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may 18 2011

Introducing. . .The Budget Travel Convert

Hobart Fowlkes atop a camel in Marrakech (Courtesy Hobart Fowlkes)

Meet our new blogger Hobart Fowlkes: high-end jetsetter by trade, budget globetrotter by choice. We fell in love with him and his travel tales, and think that you will, too. He'll be updating us regularly from around the world—but first, a personal introduction.

I've seen from the inside how the other half travels, and let me tell you, it involves an awful lot of disappointment and complaints. Here's why: When fabulous folks pay zillions of dollars on travel, they expect perfection; anything less incites anger. Who wants to waste time in Milan, Melbourne, Mumbai—or Montana, for that matter—getting worked up over trifles like no robes and the occasional lukewarm shower?

In 1993, I landed a life-changing gig with a private investment-management firm [the parent company of Budget Travel LLC, the owners of BudgetTravel.com] I was to be a sort of personal travel planner, coordinating and accompanying busy execs on high-end business trips, as well as all of their meetings and conferences. The firm, deeply enmeshed in a deal to open an Italian company at the time, hired me for my foreign-language skills—and I suddenly found myself jetting off on chartered planes, dining at Michelin-starred restaurants, and staying in five-star hotels around the globe. I became quite well versed in luxury travel. And, yes, it was a treat, to be sure, as long as someone else was paying.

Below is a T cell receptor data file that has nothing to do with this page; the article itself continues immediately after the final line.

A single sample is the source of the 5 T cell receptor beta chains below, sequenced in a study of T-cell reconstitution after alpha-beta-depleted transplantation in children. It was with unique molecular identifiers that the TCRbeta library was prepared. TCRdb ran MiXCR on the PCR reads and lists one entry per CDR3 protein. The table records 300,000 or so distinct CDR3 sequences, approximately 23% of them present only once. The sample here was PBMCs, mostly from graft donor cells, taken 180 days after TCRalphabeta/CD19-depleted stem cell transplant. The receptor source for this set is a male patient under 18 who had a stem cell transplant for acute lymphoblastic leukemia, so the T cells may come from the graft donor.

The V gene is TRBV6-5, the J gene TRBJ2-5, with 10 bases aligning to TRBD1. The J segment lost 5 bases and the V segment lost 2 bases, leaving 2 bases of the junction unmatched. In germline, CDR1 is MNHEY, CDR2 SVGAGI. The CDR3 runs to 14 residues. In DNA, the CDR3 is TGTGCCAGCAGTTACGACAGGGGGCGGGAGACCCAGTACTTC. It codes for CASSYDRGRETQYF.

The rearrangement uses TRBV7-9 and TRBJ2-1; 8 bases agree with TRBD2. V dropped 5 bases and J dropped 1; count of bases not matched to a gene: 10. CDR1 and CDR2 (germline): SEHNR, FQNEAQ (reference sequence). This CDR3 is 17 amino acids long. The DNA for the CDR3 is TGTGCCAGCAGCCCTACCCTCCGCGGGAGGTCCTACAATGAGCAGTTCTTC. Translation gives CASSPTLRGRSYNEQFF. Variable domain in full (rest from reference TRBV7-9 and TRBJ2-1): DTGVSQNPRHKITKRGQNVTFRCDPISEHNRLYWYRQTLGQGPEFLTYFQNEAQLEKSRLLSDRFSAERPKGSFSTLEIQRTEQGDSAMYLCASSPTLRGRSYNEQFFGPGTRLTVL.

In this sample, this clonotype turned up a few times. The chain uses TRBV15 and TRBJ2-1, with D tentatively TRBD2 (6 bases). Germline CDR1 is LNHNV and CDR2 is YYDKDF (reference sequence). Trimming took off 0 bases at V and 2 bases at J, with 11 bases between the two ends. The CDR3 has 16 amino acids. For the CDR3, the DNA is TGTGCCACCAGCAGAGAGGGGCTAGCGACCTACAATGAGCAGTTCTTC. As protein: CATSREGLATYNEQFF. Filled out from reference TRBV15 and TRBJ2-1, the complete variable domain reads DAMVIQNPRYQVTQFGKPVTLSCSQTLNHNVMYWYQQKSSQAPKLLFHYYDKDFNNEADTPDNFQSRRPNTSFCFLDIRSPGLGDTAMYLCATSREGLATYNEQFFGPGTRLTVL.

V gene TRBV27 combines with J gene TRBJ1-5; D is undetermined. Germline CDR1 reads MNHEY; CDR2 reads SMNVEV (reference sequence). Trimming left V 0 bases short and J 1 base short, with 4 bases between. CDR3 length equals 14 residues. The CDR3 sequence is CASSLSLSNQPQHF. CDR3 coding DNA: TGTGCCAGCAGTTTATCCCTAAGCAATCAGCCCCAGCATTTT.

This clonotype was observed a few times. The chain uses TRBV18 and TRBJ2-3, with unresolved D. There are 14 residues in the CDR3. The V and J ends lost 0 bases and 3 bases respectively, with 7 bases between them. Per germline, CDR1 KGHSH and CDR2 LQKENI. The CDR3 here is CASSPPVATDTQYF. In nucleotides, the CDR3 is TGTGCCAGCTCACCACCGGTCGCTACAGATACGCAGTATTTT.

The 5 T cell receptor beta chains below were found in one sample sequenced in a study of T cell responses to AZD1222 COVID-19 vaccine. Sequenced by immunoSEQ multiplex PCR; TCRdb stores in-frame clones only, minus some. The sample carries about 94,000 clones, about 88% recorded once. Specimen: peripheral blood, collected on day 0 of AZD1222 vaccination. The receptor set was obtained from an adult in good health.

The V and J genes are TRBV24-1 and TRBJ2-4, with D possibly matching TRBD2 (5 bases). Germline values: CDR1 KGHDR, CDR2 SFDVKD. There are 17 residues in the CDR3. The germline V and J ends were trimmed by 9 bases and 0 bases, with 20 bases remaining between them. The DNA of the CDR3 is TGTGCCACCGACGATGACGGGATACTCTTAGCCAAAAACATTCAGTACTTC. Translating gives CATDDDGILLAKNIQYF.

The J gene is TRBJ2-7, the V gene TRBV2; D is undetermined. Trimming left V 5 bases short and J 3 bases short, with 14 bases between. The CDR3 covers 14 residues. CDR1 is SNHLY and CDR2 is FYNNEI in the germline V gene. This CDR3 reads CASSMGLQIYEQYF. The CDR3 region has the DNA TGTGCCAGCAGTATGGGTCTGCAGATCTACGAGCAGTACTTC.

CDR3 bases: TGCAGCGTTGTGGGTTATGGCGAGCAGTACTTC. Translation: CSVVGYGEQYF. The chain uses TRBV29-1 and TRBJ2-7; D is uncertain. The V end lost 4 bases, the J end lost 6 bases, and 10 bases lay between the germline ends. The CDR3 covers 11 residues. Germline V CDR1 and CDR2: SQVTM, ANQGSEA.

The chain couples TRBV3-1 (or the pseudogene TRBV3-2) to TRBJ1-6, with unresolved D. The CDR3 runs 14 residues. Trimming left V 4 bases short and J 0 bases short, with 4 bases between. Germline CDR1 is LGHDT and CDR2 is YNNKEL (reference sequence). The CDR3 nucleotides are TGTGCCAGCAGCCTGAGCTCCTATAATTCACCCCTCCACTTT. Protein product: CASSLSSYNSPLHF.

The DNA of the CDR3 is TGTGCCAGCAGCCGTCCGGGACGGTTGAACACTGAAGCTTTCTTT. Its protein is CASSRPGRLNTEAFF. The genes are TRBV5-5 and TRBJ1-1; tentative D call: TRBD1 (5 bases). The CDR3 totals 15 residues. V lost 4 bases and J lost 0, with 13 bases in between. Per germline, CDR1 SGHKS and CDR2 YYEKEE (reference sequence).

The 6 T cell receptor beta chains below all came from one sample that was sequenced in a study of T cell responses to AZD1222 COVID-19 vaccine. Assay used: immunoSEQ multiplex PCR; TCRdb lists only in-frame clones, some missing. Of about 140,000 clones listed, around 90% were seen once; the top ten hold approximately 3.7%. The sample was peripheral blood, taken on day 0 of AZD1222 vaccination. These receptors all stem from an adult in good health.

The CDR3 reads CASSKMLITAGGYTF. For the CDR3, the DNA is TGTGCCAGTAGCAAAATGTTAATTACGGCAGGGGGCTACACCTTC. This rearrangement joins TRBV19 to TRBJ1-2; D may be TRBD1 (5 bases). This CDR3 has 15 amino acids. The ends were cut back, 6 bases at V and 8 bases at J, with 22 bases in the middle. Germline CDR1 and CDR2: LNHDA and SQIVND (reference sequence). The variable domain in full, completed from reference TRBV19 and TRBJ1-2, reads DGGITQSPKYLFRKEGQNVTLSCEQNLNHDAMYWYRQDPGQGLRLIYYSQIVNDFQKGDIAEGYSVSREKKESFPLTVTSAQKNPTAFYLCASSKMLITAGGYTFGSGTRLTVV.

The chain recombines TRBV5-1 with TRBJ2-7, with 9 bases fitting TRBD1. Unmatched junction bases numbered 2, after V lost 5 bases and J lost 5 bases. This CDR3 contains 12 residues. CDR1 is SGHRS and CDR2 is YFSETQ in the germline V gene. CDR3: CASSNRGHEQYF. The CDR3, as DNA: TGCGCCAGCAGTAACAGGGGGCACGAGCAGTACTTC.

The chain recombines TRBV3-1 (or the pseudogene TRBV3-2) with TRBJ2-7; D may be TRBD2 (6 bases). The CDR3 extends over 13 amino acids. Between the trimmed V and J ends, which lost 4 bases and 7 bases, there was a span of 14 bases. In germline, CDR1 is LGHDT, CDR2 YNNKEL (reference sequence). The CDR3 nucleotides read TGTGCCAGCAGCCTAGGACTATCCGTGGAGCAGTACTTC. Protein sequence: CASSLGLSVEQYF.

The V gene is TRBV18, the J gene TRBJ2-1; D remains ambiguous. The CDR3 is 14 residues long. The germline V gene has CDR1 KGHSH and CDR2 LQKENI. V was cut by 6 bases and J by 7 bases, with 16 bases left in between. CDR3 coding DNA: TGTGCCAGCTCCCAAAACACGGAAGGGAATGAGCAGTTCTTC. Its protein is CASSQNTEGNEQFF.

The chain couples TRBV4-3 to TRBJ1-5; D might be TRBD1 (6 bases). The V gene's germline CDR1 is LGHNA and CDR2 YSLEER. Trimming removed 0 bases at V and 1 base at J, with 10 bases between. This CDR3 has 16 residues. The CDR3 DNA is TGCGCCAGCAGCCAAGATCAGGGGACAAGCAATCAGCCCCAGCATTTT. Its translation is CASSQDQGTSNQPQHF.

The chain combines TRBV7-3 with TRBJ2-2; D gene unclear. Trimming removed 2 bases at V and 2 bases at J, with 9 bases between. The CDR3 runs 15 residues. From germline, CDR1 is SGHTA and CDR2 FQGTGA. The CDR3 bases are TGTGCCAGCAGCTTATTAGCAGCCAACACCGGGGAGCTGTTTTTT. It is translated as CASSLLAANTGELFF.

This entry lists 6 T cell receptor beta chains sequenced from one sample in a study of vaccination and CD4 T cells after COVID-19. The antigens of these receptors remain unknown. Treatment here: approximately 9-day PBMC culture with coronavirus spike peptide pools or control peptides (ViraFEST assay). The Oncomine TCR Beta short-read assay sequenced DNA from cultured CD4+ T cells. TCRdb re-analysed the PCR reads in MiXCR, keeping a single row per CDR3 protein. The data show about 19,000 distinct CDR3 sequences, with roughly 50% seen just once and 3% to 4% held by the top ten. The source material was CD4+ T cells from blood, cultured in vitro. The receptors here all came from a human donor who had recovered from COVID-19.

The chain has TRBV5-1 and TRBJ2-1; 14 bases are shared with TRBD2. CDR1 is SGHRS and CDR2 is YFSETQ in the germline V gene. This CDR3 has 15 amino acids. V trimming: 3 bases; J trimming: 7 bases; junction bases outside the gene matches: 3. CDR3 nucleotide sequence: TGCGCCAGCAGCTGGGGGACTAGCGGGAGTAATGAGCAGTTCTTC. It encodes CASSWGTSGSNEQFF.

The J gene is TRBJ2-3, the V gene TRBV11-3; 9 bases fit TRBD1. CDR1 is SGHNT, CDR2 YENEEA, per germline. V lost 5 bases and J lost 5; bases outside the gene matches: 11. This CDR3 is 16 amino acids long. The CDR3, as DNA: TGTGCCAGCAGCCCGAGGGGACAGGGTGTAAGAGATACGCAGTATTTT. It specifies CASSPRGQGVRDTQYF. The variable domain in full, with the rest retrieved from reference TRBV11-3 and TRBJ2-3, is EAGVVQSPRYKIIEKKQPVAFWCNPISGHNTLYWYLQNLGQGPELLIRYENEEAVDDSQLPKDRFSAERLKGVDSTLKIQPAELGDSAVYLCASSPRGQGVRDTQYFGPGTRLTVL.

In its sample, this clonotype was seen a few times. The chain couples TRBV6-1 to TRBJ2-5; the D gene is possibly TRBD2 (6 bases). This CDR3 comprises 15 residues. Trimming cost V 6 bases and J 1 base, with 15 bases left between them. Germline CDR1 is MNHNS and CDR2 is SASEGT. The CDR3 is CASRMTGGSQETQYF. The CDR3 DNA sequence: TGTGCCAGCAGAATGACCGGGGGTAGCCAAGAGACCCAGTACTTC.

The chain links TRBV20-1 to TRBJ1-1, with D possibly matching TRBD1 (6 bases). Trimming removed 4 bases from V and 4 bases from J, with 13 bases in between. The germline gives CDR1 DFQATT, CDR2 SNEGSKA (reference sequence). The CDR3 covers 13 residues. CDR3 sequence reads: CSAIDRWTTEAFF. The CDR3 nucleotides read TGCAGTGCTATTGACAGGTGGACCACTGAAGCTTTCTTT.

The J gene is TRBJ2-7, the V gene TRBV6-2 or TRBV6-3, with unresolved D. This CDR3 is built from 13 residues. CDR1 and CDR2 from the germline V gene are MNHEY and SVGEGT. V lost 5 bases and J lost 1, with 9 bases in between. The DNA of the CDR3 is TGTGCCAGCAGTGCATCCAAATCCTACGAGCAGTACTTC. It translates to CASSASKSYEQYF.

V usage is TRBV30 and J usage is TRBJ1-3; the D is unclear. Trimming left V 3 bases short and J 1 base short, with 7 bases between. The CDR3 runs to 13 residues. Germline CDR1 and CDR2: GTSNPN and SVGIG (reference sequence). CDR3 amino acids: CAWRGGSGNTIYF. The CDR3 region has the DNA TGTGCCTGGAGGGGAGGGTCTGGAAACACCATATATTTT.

It wasn't until my work for the company changed and the travel opportunities slowed a bit, that I reconnected with why I fell in love with travel in the first place. All that fussing with luxury had turned travel into a chore rather than adventure. It had become quite the opposite of what jump-started my wanderlust in the first place.

At the green age of 14, I decamped to Europe as a cheapo student with not much more than a copy of Let's Go Europe, cash for a Eurail Pass and a pocketful of contacts—friends of my parents and grandparents who were sprinkled around the continent and who were kind enough to host a restless, couch-surfing teenager. By the end of that first mind-expanding summer abroad, I was sold, and I continued to globetrot during my college years. For a time I planted myself in Rome, where I studied art and worked for Christie's auction house, scouting for bid-worthy items among the attics of recently divorced or widowed locals, and picking up Italian, French and German along the way. I was officially hooked—even when I had to sleep on sofas or floors.

Nowadays, I mostly (but not exclusively) travel on my own dime. I look for places that cost around $150/night or less. Like us all, I need to get the best bang for my buck, but I've also noticed that it is only through such a venue and experience that a place will reveal itself by showing me local flavor, introducing me to the awesome characters that make a town tick—and, when I am not paying a zillion dollars for something, I'm a lot less likely to freak out if it is less than perfect.

But as Budget Travel readers, you already know all this. It's just when it comes to the specifics—Which hotel in Panama, exactly? And why?—that we could all use a little guidance now and then. To that end, I welcome you to accompany me on my journey. Think of it as a personal-travel-planning service for the down-to-earth set. Follow me!

SEE MORE FROM BUDGET TRAVEL:

7 Affordable Farmstays

Secret Hotels of Paris

6 Essential Items for a Successful Vacation

Get Inspired with more from BudgetTravel.com


Note:This story was accurate when it was published. Please be sure to confirm all rates and details directly with the companies in question before planning your trip.

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